*286 Based on these beliefs, Ryan filed two pro se lawsuits. The first, filed in November 1980, was a complaint for personal injuries against three individuals and two grocery store chains. Ryan alleged: (1) that he had represented a number of clients "whose claims were very unlikely to present actual cases or controversies"; (2) that many of those cases actually were "bogus cases"; (3) that one defendant, a friend of his mother, had referred many of the "bogus cases" to him; (4) that when this defendant became aware of Ryan's suspicions she formed a conspiracy with the other defendants "the purpose of which was to `drug, gas and otherwise harass'" Ryan; (5) that to carry out the conspiracy, the grocery stores tampered with certain products purchased by Ryan and otherwise harassed him; (6) that other defendants, including Ryan's landlord, exposed him to painful and debilitating gasses, placed foreign substances in his water supply, and placed listening devices in his apartment in furtherance of the conspiracy. In this complaint Ryan sought an injunction as well as damages. When the complaint was dismissed, he appealed.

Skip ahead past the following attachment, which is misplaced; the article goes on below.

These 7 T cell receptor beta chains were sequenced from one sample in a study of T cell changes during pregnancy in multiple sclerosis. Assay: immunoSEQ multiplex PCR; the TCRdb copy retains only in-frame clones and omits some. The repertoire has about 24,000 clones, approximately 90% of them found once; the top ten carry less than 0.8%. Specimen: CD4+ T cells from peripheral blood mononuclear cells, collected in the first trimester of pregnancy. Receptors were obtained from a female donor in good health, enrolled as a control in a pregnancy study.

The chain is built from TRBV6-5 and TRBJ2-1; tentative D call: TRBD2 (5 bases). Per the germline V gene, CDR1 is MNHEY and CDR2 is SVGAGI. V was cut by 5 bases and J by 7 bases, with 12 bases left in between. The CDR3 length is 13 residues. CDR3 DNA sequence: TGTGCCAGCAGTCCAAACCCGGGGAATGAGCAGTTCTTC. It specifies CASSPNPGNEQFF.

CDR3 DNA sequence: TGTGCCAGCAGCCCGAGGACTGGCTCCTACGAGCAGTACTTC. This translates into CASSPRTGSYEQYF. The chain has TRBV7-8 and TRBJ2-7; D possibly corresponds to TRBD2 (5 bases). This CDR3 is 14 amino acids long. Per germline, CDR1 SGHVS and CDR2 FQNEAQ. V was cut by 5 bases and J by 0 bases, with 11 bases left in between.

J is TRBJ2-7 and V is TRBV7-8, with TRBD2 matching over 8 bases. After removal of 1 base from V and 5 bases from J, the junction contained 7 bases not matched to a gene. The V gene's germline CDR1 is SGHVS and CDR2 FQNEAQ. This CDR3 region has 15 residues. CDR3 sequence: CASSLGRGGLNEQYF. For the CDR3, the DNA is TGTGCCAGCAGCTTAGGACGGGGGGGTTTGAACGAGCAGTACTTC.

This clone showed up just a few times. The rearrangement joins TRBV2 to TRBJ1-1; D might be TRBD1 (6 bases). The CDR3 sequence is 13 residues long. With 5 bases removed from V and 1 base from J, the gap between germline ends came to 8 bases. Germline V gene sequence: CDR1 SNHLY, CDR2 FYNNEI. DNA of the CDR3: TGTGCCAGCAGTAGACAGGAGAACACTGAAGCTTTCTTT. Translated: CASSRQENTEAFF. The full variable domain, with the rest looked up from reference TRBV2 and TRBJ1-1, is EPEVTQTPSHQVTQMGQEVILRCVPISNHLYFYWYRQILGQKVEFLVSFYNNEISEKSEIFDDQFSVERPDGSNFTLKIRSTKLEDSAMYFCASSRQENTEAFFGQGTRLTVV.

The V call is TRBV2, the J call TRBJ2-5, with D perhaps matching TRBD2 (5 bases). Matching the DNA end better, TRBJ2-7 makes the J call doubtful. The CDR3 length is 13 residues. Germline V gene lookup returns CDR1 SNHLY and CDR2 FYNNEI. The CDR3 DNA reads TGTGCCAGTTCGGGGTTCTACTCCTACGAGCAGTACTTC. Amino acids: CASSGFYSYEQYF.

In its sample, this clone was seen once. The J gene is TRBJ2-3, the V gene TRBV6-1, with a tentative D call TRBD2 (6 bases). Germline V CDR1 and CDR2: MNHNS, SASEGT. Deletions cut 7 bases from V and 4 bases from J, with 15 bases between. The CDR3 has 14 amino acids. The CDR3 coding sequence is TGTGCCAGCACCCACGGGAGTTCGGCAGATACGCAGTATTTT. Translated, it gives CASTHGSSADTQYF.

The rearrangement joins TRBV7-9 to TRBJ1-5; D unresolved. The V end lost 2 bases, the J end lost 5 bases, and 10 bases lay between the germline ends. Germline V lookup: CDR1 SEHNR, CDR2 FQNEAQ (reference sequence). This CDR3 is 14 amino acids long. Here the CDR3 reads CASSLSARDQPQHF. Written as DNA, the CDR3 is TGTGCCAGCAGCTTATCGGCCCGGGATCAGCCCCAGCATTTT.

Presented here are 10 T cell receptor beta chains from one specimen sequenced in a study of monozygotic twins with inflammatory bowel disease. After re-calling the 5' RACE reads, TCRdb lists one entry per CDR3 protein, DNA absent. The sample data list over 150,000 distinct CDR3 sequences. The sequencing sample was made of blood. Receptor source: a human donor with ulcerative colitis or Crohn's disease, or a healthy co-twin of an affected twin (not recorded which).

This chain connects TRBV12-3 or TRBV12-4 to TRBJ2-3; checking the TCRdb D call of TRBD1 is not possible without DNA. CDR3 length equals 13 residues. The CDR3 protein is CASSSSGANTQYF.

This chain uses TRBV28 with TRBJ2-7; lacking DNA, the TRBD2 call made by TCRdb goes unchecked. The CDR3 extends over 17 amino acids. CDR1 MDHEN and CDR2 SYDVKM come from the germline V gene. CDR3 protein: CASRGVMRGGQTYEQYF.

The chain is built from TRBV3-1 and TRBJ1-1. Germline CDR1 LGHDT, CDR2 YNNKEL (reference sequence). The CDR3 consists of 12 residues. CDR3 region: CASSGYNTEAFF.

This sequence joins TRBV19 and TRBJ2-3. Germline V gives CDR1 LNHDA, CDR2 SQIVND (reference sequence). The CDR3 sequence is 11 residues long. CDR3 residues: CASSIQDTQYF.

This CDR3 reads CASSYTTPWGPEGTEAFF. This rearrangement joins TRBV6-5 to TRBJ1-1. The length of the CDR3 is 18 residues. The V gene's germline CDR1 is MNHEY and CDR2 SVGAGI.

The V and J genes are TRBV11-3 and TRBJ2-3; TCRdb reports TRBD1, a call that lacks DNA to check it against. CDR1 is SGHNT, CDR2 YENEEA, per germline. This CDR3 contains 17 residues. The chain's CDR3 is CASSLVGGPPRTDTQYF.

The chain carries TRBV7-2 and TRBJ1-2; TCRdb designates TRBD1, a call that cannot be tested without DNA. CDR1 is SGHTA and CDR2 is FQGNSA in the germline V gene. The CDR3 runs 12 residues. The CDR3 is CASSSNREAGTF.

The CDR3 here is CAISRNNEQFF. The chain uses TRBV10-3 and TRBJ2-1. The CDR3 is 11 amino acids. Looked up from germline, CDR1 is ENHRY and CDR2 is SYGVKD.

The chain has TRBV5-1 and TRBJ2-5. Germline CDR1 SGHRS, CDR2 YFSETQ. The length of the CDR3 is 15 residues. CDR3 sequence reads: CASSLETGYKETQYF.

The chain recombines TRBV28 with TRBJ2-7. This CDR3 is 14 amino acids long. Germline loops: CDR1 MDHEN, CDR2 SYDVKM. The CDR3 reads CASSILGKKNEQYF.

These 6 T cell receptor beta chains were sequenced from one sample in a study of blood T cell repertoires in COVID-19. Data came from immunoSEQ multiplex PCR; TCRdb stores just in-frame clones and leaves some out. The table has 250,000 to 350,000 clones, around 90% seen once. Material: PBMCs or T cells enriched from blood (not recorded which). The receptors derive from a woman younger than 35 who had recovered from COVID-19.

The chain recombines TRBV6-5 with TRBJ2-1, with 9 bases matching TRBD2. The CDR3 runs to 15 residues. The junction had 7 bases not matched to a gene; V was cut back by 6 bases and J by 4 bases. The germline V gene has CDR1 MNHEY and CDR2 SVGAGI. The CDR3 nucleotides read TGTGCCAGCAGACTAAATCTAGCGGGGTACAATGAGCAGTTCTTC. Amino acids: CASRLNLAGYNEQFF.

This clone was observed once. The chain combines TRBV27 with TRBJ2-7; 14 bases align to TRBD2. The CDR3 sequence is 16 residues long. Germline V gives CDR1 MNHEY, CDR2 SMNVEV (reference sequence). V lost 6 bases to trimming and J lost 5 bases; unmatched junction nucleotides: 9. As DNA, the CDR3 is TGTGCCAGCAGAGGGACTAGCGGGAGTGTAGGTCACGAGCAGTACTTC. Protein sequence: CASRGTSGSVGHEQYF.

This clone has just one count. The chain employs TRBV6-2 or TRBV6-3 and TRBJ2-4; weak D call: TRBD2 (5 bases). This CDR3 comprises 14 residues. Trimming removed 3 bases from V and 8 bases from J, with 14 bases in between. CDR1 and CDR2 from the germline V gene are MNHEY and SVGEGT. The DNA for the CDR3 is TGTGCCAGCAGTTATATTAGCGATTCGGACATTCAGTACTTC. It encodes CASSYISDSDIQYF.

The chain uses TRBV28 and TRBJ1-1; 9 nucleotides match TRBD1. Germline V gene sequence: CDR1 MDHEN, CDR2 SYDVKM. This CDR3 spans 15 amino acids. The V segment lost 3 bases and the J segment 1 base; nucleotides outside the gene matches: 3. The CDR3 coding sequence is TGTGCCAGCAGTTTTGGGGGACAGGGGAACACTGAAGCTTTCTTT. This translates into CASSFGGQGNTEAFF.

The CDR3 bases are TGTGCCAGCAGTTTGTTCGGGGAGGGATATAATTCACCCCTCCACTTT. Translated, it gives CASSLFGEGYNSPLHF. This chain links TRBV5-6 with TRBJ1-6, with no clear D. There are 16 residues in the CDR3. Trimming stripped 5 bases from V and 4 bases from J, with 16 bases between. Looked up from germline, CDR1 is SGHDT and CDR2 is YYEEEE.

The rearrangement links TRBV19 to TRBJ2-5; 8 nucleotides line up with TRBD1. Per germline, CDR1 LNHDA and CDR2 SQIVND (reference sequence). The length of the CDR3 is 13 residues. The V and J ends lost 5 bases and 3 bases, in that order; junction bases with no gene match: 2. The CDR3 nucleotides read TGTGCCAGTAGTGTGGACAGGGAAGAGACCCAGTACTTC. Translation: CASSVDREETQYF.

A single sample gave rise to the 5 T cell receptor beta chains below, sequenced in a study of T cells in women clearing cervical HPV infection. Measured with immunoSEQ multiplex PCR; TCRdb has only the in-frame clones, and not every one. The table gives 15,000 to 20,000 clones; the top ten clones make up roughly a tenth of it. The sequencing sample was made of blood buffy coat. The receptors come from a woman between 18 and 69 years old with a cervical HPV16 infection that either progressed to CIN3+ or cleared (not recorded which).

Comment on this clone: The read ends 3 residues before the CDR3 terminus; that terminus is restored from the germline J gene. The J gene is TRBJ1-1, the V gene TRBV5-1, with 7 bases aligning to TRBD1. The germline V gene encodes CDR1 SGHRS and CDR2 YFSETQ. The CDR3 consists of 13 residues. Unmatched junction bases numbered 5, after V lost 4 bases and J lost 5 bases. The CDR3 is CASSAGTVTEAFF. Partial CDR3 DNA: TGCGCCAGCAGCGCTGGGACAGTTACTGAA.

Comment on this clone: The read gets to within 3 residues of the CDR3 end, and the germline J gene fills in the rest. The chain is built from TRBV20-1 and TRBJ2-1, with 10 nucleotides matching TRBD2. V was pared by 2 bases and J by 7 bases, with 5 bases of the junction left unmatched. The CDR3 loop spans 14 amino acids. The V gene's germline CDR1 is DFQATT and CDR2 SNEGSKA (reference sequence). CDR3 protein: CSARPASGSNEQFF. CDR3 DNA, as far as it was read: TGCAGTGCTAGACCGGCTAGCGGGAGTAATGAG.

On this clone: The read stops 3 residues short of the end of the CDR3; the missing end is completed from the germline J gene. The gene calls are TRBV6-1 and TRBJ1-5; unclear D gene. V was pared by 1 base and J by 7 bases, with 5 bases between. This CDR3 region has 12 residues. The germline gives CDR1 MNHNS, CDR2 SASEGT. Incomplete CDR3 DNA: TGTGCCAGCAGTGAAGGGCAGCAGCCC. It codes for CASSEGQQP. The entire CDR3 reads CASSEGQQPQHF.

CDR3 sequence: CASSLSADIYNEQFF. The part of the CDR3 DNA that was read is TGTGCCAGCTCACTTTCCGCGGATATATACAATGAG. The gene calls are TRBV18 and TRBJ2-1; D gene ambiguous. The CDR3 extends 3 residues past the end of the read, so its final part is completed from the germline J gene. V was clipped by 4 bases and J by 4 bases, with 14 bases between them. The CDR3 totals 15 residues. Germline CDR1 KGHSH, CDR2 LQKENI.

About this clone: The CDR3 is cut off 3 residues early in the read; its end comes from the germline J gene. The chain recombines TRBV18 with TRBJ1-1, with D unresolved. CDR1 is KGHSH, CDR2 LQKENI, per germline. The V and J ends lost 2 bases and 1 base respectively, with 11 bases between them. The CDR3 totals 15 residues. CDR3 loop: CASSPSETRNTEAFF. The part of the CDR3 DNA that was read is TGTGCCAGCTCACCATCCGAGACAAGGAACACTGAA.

In July 1981, after receiving notice of the bar association proceedings, Ryan filed a second 45-page complaint against numerous defendants including former clients, eight lawyers and an insurance company. He alleged a conspiracy, fraud, and extreme, outrageous, reckless and negligent conduct. These allegations concerned cases which Ryan had handled, including at least one case that was still pending at the time the complaint was filed. Again he claimed these cases were not actual controversies. Among other injuries, he alleged severe emotional injury as well as his inability to distinguish between cases which presented a real controversy and those which did not.

Subsequent to the hearing before the hearing panel officer, Ryan withdrew both these complaints. He did not, however, admit that the allegations he made were delusional, nor did he indicate that his beliefs have changed since the filing of those complaints. Instead, he and his guardian ad litem attack the Board's recommendation that *287 Ryan be placed on inactive status on constitutional and procedural grounds.